The story of the Desert Wave is one of three generations of architects—and one free-spirited artist. A celebrated mid-century home in Palm Desert with a distinctive rollercoaster roof that echoes the nearby San Jacinto mountains, it was built in 1955 by architect Walter S. White as a studio for artist Miles C. Bates.
Over the years, it passed into less artistic hands, was renovated without an eye for design, and was gradually surrounded by other homes. One of very few historical buildings in the city of Palm Desert and the only one on the National Register of Historic Places, it was purchased by the city using redevelopment funds but sat empty for a decade. When the city was forced to liquidate its holdings in 2018, the home came up for public auction, and two architects, father and son Gilbert and Christian Stayner, stepped in. Both had heard of the home thanks to coverage in the architectural press, and the younger Stayner asked his father if he’d be interested in buying it.
“I actually sent it to him as something of a joke,” Christian laughs. “But surprisingly, he was super excited, which I did not expect!”
For both Stayners, the purchase represented a chance to pay forward. “A lot of the buildings that my father has worked on have been torn down or they've been mutilated, or the integrity of them has been lost,” says Christian. Most architects, he explains, would want future generations to look at their work and recognize the value that it had, even if the end result had limitations due to budget or the period during which it had been constructed.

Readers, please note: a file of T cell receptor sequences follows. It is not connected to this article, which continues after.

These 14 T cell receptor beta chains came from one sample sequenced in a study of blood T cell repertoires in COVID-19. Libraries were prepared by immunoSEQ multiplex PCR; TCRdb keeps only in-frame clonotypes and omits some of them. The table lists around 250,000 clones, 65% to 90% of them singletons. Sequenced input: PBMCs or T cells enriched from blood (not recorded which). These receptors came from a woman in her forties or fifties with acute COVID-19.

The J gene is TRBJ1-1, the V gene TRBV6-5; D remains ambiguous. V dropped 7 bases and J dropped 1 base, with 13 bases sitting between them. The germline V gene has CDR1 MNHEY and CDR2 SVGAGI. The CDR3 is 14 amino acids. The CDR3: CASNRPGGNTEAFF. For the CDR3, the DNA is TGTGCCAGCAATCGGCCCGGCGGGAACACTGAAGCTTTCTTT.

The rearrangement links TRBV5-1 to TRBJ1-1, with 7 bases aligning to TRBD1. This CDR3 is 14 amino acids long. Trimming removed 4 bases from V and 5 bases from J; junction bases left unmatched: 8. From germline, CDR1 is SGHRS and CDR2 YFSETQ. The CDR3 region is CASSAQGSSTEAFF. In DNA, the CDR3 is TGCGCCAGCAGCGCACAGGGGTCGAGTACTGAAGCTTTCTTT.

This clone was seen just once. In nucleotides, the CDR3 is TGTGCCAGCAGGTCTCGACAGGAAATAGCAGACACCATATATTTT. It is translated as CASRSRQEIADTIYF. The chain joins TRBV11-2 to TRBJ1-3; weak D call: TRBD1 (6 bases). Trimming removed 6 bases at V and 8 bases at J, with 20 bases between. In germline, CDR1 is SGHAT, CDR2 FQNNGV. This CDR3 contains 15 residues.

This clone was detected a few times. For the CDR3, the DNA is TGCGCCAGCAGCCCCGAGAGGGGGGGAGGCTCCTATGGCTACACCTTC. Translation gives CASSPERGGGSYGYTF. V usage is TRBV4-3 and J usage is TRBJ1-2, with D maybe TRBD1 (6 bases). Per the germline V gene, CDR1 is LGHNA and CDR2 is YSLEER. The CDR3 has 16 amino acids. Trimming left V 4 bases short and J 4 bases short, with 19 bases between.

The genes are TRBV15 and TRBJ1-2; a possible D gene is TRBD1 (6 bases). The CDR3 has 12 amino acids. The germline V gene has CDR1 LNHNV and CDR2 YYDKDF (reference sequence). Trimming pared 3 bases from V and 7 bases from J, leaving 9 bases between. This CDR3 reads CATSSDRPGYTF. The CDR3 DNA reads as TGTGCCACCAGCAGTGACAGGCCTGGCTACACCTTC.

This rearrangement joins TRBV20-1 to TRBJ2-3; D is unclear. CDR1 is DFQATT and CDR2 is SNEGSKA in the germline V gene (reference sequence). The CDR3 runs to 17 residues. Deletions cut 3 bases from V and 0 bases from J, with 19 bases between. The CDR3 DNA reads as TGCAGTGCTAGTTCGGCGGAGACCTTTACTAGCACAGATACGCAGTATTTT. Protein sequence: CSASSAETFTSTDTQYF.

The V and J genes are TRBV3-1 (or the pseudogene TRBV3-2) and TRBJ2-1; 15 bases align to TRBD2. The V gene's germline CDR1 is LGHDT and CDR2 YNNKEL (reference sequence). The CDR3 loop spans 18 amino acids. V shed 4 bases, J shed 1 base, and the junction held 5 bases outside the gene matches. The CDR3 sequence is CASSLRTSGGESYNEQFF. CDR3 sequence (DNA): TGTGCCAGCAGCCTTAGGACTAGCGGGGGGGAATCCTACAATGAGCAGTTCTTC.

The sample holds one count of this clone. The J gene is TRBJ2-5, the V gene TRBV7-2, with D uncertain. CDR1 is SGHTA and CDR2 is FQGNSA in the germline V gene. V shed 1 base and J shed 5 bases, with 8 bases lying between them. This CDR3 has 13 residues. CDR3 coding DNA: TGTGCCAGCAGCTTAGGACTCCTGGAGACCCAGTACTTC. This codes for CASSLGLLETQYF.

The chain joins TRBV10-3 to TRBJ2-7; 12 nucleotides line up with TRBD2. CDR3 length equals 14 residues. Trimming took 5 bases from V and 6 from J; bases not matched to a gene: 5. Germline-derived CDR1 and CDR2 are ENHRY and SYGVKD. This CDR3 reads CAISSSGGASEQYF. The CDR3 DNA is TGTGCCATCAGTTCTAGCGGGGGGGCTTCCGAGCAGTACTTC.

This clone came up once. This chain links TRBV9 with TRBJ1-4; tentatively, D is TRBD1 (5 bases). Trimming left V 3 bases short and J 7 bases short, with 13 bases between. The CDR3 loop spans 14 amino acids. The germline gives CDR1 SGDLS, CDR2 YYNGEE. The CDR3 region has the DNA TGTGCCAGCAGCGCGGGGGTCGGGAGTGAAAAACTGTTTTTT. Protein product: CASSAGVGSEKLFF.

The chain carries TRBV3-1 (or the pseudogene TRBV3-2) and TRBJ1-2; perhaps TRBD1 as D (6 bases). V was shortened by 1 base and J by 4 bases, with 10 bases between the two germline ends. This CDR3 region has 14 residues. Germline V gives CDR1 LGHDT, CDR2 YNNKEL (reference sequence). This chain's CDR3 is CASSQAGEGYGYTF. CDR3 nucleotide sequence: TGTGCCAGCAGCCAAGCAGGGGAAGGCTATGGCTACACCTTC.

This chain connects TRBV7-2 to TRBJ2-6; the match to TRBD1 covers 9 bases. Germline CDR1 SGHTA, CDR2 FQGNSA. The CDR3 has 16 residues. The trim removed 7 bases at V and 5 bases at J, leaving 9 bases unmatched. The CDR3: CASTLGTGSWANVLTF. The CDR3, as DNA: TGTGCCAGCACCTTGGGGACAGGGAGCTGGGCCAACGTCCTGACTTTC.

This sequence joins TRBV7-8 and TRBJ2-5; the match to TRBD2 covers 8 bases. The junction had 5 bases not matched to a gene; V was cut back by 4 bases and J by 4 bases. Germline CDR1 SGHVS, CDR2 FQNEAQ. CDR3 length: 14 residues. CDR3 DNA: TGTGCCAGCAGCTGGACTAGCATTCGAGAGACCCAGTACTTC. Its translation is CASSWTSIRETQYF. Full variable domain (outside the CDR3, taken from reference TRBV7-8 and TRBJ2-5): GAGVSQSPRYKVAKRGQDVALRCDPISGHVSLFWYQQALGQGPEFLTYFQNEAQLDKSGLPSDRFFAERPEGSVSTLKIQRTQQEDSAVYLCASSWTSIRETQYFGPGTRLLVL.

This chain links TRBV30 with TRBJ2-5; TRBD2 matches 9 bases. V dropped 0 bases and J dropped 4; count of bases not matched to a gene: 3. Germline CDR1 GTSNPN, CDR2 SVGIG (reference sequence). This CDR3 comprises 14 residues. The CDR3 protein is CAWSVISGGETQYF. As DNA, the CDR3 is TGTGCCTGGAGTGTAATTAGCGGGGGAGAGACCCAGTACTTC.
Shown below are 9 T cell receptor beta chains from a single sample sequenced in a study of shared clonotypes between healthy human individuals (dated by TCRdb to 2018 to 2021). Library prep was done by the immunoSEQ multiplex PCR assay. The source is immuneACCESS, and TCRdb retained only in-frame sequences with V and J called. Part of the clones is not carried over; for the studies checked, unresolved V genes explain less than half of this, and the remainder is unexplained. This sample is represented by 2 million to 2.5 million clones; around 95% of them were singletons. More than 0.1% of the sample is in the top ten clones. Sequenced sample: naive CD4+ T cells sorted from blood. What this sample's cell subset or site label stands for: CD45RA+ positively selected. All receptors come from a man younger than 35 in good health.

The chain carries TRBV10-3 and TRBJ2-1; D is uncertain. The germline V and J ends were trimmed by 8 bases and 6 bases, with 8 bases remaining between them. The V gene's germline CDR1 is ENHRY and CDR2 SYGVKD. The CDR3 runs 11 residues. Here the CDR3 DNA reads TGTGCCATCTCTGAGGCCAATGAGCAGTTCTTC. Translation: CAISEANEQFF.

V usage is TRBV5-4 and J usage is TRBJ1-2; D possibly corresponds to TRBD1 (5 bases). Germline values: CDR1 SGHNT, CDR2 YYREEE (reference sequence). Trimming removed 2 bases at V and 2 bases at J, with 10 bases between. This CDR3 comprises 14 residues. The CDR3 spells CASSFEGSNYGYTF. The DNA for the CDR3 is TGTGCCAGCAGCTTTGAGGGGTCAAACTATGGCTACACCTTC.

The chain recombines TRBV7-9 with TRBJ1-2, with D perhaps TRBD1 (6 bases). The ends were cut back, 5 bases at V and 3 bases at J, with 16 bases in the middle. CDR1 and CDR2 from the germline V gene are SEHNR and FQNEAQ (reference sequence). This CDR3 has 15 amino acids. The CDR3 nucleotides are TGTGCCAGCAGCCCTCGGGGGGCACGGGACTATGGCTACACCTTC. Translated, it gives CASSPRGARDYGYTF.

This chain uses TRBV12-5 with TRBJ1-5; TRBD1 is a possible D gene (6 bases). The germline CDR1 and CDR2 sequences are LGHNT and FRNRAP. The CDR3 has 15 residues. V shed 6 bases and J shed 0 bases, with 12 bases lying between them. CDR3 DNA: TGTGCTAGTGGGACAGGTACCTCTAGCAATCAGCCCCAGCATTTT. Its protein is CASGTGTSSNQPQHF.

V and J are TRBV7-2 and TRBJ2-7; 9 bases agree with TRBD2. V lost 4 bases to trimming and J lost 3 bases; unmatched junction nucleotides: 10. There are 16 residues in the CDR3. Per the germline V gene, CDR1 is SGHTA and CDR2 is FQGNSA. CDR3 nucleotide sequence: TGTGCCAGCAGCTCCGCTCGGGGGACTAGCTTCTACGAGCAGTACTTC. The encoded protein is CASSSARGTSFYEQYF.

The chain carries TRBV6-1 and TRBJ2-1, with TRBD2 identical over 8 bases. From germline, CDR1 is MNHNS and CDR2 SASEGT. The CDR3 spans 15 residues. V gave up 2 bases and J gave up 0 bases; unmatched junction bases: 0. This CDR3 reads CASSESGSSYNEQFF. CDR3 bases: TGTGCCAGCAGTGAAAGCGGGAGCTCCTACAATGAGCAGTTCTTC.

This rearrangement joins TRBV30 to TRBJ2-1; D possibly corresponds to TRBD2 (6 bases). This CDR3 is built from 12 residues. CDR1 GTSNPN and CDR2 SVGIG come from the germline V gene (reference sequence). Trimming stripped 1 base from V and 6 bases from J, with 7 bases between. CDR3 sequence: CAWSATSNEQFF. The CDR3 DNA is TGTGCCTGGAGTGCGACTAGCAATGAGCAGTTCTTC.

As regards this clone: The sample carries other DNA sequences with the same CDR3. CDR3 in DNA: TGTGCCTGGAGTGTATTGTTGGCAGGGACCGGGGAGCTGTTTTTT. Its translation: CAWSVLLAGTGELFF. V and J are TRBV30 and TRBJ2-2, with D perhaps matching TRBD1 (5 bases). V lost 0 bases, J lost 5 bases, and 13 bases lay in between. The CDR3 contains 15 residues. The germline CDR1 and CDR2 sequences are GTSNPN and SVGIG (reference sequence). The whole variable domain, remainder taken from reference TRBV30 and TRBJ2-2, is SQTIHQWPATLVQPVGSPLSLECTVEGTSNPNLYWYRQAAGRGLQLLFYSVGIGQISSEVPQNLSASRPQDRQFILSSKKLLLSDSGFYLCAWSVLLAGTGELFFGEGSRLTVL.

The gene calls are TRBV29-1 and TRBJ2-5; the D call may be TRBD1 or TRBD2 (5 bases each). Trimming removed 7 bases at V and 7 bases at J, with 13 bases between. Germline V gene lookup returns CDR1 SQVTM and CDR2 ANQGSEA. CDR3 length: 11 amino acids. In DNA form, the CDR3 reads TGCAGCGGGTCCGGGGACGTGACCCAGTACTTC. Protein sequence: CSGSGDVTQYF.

“I think that's what architecture at its best can produce,” he adds. “You can pick up, or be in conversation with, people who have been long dead, through the ability to understand their intentions.”
In this case, the conversation is between three generations of California architects. First, White, who emerged from the military industrial complex, using new materials and technologies that came out of the aeronautics industry, and worked with the likes of Rudolph Schindler and Albert Frey. Second, Gilbert Stayner, who was involved in the first round of environmentally sustainable designs during the late Sixties and early Seventies.
And third, Christian Stayner, founder of LA-based Stayner Architects. Christian’s work covers a wide range of fields from culture and education to hospitality, with an eye on the cyclicality of materials, and with food as a recurring theme. In addition to his architectural practice, he runs LA’s popular Roman-style Italian restaurant Bacetti Trattoria and adjacent wine bar Tilda with his partner Jason Goldman. Both establishments are located in a building that Christian redesigned.